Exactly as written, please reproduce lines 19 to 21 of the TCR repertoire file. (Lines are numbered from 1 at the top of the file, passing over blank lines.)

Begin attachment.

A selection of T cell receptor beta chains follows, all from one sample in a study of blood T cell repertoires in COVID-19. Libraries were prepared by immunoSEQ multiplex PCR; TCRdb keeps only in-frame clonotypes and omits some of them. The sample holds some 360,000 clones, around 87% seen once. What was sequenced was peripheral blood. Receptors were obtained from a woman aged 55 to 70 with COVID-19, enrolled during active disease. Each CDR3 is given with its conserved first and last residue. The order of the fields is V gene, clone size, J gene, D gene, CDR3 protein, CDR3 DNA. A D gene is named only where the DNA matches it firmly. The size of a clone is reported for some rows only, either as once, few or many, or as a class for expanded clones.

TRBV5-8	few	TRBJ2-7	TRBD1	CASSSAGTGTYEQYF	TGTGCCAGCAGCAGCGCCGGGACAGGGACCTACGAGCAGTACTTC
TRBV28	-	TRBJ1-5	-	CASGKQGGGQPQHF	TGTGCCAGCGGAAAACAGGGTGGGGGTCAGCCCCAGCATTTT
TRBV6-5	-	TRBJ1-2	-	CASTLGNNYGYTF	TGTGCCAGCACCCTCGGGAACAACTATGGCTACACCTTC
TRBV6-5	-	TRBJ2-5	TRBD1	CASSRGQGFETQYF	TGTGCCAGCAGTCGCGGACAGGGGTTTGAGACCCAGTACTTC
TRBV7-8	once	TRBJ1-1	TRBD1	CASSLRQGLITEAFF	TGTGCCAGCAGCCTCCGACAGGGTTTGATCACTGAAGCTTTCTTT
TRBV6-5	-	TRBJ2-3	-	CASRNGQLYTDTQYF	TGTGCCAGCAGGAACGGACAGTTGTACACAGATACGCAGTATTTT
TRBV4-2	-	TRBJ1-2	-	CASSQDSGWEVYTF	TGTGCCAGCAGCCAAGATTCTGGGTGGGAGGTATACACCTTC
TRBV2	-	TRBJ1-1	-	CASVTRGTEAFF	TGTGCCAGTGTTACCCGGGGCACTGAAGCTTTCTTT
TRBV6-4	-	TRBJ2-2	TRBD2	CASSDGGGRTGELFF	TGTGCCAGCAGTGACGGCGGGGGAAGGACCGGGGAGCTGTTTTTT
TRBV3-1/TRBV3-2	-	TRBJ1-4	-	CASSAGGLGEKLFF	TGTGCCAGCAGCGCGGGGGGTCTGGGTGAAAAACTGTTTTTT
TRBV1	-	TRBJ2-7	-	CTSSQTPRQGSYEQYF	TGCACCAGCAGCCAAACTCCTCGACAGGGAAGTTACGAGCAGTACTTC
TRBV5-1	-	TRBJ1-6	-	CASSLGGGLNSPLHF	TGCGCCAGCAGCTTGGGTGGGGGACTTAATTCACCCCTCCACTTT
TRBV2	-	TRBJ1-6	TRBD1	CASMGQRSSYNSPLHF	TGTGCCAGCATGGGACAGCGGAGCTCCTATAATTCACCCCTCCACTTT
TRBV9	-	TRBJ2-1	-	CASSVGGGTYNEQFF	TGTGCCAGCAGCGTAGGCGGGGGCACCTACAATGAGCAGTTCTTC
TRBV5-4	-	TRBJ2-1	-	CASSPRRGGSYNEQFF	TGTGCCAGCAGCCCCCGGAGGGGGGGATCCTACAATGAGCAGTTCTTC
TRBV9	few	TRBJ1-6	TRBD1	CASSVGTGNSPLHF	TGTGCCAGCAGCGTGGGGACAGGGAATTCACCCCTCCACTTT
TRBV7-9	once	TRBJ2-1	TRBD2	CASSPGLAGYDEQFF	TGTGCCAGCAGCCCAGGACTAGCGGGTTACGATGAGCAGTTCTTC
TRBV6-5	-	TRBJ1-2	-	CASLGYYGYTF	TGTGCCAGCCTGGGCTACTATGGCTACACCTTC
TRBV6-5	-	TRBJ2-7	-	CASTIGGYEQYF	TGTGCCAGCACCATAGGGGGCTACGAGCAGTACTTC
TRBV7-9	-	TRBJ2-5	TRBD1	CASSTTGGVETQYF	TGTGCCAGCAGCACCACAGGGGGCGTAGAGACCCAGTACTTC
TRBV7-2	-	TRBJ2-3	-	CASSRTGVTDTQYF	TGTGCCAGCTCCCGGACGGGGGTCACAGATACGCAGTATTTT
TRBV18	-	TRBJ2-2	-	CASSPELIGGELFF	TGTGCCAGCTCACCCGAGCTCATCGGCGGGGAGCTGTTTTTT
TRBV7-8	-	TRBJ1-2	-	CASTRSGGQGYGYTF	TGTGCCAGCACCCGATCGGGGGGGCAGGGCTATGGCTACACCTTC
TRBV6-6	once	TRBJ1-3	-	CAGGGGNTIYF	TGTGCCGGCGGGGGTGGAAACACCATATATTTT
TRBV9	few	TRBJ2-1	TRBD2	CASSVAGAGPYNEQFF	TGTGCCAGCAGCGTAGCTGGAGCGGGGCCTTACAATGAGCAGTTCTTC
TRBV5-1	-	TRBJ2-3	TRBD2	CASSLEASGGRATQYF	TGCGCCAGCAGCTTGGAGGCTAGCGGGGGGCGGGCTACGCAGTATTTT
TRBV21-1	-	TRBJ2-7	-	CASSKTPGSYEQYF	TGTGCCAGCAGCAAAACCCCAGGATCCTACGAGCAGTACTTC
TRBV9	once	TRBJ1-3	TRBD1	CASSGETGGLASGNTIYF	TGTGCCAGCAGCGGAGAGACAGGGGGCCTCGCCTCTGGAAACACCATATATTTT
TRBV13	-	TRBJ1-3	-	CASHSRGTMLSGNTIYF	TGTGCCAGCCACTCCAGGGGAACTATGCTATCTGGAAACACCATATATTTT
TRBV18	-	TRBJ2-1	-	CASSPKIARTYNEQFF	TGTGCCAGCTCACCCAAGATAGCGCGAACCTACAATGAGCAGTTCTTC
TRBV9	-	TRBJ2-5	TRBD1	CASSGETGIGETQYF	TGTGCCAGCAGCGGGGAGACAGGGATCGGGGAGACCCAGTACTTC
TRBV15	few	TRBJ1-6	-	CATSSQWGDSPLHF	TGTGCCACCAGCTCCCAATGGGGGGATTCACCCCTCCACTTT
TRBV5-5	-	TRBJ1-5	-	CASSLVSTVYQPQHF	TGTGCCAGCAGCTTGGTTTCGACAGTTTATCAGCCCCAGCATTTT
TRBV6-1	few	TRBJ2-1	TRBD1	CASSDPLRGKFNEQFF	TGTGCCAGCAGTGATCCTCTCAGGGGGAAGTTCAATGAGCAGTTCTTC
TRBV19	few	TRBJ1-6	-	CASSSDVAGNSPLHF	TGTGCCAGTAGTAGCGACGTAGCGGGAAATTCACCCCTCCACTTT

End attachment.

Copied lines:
TRBV6-5	-	TRBJ1-2	-	CASLGYYGYTF	TGTGCCAGCCTGGGCTACTATGGCTACACCTTC
TRBV6-5	-	TRBJ2-7	-	CASTIGGYEQYF	TGTGCCAGCACCATAGGGGGCTACGAGCAGTACTTC
TRBV7-9	-	TRBJ2-5	TRBD1	CASSTTGGVETQYF	TGTGCCAGCAGCACCACAGGGGGCGTAGAGACCCAGTACTTC